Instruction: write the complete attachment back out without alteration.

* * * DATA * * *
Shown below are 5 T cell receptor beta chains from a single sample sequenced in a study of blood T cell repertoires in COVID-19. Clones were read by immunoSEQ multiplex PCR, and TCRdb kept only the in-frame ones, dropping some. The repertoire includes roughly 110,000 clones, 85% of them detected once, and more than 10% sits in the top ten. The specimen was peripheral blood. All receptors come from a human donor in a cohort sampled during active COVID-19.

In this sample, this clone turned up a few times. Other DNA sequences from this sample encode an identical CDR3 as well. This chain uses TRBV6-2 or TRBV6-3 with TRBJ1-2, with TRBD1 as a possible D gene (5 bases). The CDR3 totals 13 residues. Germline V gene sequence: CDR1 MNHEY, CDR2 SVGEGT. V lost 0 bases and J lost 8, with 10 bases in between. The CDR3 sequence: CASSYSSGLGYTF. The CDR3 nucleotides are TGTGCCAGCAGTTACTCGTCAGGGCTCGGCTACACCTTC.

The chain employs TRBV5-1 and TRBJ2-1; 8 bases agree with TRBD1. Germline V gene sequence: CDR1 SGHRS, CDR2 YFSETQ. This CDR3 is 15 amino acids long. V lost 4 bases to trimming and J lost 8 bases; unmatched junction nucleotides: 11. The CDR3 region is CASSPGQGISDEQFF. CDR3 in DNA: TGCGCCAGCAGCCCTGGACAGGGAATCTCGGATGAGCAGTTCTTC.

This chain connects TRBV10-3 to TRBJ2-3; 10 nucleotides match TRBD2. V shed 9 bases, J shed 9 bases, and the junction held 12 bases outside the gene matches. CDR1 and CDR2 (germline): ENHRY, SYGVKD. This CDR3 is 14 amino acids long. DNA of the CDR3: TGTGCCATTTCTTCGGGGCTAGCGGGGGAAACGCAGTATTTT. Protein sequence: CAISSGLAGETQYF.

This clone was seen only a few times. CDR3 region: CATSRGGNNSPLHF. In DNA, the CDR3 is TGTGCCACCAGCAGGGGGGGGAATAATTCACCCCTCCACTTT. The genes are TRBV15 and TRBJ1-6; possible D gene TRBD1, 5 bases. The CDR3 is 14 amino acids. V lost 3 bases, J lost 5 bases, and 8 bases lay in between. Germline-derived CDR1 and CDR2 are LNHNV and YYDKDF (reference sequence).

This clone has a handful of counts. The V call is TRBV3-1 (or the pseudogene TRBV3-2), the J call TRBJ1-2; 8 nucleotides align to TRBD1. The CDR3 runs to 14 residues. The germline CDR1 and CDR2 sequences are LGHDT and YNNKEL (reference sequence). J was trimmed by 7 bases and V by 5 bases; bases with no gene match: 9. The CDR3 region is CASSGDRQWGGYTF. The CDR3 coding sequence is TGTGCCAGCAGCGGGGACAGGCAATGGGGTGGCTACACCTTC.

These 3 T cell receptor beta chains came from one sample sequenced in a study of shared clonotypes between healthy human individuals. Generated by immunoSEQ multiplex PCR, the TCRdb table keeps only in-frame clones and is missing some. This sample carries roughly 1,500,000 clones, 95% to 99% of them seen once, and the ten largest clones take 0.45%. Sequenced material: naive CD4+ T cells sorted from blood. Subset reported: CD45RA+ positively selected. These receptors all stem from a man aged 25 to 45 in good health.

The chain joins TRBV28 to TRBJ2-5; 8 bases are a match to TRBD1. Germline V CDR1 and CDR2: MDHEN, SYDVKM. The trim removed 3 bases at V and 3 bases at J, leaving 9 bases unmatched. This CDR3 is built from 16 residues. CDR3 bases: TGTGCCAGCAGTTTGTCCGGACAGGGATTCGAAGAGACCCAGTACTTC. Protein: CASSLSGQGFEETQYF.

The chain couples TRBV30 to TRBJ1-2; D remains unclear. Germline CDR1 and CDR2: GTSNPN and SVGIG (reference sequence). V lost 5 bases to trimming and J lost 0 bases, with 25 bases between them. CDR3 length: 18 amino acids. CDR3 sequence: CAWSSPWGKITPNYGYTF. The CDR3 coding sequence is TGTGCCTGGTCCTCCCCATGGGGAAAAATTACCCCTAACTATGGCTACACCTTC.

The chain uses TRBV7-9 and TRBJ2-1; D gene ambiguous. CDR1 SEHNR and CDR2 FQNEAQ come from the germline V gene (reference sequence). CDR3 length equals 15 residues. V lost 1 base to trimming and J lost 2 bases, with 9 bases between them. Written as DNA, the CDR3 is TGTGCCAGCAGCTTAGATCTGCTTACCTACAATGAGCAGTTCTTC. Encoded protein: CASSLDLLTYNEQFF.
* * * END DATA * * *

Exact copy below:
Shown below are 5 T cell receptor beta chains from a single sample sequenced in a study of blood T cell repertoires in COVID-19. Clones were read by immunoSEQ multiplex PCR, and TCRdb kept only the in-frame ones, dropping some. The repertoire includes roughly 110,000 clones, 85% of them detected once, and more than 10% sits in the top ten. The specimen was peripheral blood. All receptors come from a human donor in a cohort sampled during active COVID-19.

In this sample, this clone turned up a few times. Other DNA sequences from this sample encode an identical CDR3 as well. This chain uses TRBV6-2 or TRBV6-3 with TRBJ1-2, with TRBD1 as a possible D gene (5 bases). The CDR3 totals 13 residues. Germline V gene sequence: CDR1 MNHEY, CDR2 SVGEGT. V lost 0 bases and J lost 8, with 10 bases in between. The CDR3 sequence: CASSYSSGLGYTF. The CDR3 nucleotides are TGTGCCAGCAGTTACTCGTCAGGGCTCGGCTACACCTTC.

The chain employs TRBV5-1 and TRBJ2-1; 8 bases agree with TRBD1. Germline V gene sequence: CDR1 SGHRS, CDR2 YFSETQ. This CDR3 is 15 amino acids long. V lost 4 bases to trimming and J lost 8 bases; unmatched junction nucleotides: 11. The CDR3 region is CASSPGQGISDEQFF. CDR3 in DNA: TGCGCCAGCAGCCCTGGACAGGGAATCTCGGATGAGCAGTTCTTC.

This chain connects TRBV10-3 to TRBJ2-3; 10 nucleotides match TRBD2. V shed 9 bases, J shed 9 bases, and the junction held 12 bases outside the gene matches. CDR1 and CDR2 (germline): ENHRY, SYGVKD. This CDR3 is 14 amino acids long. DNA of the CDR3: TGTGCCATTTCTTCGGGGCTAGCGGGGGAAACGCAGTATTTT. Protein sequence: CAISSGLAGETQYF.

This clone was seen only a few times. CDR3 region: CATSRGGNNSPLHF. In DNA, the CDR3 is TGTGCCACCAGCAGGGGGGGGAATAATTCACCCCTCCACTTT. The genes are TRBV15 and TRBJ1-6; possible D gene TRBD1, 5 bases. The CDR3 is 14 amino acids. V lost 3 bases, J lost 5 bases, and 8 bases lay in between. Germline-derived CDR1 and CDR2 are LNHNV and YYDKDF (reference sequence).

This clone has a handful of counts. The V call is TRBV3-1 (or the pseudogene TRBV3-2), the J call TRBJ1-2; 8 nucleotides align to TRBD1. The CDR3 runs to 14 residues. The germline CDR1 and CDR2 sequences are LGHDT and YNNKEL (reference sequence). J was trimmed by 7 bases and V by 5 bases; bases with no gene match: 9. The CDR3 region is CASSGDRQWGGYTF. The CDR3 coding sequence is TGTGCCAGCAGCGGGGACAGGCAATGGGGTGGCTACACCTTC.

These 3 T cell receptor beta chains came from one sample sequenced in a study of shared clonotypes between healthy human individuals. Generated by immunoSEQ multiplex PCR, the TCRdb table keeps only in-frame clones and is missing some. This sample carries roughly 1,500,000 clones, 95% to 99% of them seen once, and the ten largest clones take 0.45%. Sequenced material: naive CD4+ T cells sorted from blood. Subset reported: CD45RA+ positively selected. These receptors all stem from a man aged 25 to 45 in good health.

The chain joins TRBV28 to TRBJ2-5; 8 bases are a match to TRBD1. Germline V CDR1 and CDR2: MDHEN, SYDVKM. The trim removed 3 bases at V and 3 bases at J, leaving 9 bases unmatched. This CDR3 is built from 16 residues. CDR3 bases: TGTGCCAGCAGTTTGTCCGGACAGGGATTCGAAGAGACCCAGTACTTC. Protein: CASSLSGQGFEETQYF.

The chain couples TRBV30 to TRBJ1-2; D remains unclear. Germline CDR1 and CDR2: GTSNPN and SVGIG (reference sequence). V lost 5 bases to trimming and J lost 0 bases, with 25 bases between them. CDR3 length: 18 amino acids. CDR3 sequence: CAWSSPWGKITPNYGYTF. The CDR3 coding sequence is TGTGCCTGGTCCTCCCCATGGGGAAAAATTACCCCTAACTATGGCTACACCTTC.

The chain uses TRBV7-9 and TRBJ2-1; D gene ambiguous. CDR1 SEHNR and CDR2 FQNEAQ come from the germline V gene (reference sequence). CDR3 length equals 15 residues. V lost 1 base to trimming and J lost 2 bases, with 9 bases between them. Written as DNA, the CDR3 is TGTGCCAGCAGCTTAGATCTGCTTACCTACAATGAGCAGTTCTTC. Encoded protein: CASSLDLLTYNEQFF.